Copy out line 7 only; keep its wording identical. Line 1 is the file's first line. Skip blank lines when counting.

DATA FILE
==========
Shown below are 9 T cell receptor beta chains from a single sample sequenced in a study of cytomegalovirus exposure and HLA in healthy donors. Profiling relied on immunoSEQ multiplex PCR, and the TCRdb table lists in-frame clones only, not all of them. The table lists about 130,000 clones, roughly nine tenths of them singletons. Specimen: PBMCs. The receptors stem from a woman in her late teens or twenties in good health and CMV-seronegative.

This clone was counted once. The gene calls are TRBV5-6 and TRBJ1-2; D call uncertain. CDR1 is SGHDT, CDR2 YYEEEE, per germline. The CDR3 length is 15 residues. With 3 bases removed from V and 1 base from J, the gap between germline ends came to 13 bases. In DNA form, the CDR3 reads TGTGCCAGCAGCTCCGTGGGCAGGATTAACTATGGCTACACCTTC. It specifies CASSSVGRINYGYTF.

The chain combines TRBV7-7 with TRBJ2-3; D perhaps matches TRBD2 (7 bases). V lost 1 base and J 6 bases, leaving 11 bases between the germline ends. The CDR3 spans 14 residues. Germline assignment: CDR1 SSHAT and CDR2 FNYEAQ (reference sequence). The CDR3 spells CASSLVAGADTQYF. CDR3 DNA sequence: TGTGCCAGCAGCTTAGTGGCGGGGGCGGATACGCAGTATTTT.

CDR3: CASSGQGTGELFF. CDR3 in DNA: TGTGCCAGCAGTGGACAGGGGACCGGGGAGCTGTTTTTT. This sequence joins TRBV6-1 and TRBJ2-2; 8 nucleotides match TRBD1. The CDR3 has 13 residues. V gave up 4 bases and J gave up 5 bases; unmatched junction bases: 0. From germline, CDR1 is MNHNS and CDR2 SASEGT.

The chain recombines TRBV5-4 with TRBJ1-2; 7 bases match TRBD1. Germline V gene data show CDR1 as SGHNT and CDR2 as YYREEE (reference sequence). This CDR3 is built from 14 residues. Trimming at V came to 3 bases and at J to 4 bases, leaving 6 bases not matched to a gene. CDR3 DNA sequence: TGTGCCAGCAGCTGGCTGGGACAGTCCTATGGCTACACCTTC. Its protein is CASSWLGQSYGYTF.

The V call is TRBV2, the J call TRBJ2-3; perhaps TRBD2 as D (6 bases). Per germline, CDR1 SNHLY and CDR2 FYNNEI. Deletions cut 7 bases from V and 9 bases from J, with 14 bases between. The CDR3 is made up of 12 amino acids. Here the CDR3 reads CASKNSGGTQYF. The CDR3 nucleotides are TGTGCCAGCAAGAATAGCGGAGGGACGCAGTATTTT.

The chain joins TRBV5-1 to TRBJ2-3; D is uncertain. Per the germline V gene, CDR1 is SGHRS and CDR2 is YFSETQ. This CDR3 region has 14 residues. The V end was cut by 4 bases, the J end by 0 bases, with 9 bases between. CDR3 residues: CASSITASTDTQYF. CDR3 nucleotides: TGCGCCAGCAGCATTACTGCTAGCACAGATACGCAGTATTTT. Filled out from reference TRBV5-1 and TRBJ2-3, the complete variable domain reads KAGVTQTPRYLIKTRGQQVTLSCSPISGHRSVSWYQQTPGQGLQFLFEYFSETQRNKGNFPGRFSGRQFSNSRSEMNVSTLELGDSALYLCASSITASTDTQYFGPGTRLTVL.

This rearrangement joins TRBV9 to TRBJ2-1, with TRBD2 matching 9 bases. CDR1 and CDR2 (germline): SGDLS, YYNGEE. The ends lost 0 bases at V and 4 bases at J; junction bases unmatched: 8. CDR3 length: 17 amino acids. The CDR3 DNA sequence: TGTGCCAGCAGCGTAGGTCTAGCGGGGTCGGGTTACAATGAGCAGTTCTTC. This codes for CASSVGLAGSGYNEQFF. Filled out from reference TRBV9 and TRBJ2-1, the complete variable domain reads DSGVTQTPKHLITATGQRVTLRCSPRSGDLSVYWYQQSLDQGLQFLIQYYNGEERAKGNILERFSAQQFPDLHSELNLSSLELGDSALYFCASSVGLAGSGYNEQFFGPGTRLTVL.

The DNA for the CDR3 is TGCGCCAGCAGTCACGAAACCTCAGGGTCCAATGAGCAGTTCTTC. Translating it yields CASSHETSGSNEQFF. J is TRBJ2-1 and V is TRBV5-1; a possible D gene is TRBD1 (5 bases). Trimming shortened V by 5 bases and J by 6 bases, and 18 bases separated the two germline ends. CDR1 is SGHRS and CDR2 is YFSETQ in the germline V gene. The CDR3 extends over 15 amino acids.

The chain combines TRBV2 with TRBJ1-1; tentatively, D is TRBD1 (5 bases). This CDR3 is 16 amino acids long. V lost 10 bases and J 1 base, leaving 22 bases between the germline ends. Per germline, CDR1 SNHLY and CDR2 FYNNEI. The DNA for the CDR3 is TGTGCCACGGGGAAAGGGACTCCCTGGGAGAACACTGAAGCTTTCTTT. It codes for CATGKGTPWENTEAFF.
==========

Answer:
The chain joins TRBV5-1 to TRBJ2-3; D is uncertain. Per the germline V gene, CDR1 is SGHRS and CDR2 is YFSETQ. This CDR3 region has 14 residues. The V end was cut by 4 bases, the J end by 0 bases, with 9 bases between. CDR3 residues: CASSITASTDTQYF. CDR3 nucleotides: TGCGCCAGCAGCATTACTGCTAGCACAGATACGCAGTATTTT. Filled out from reference TRBV5-1 and TRBJ2-3, the complete variable domain reads KAGVTQTPRYLIKTRGQQVTLSCSPISGHRSVSWYQQTPGQGLQFLFEYFSETQRNKGNFPGRFSGRQFSNSRSEMNVSTLELGDSALYLCASSITASTDTQYFGPGTRLTVL.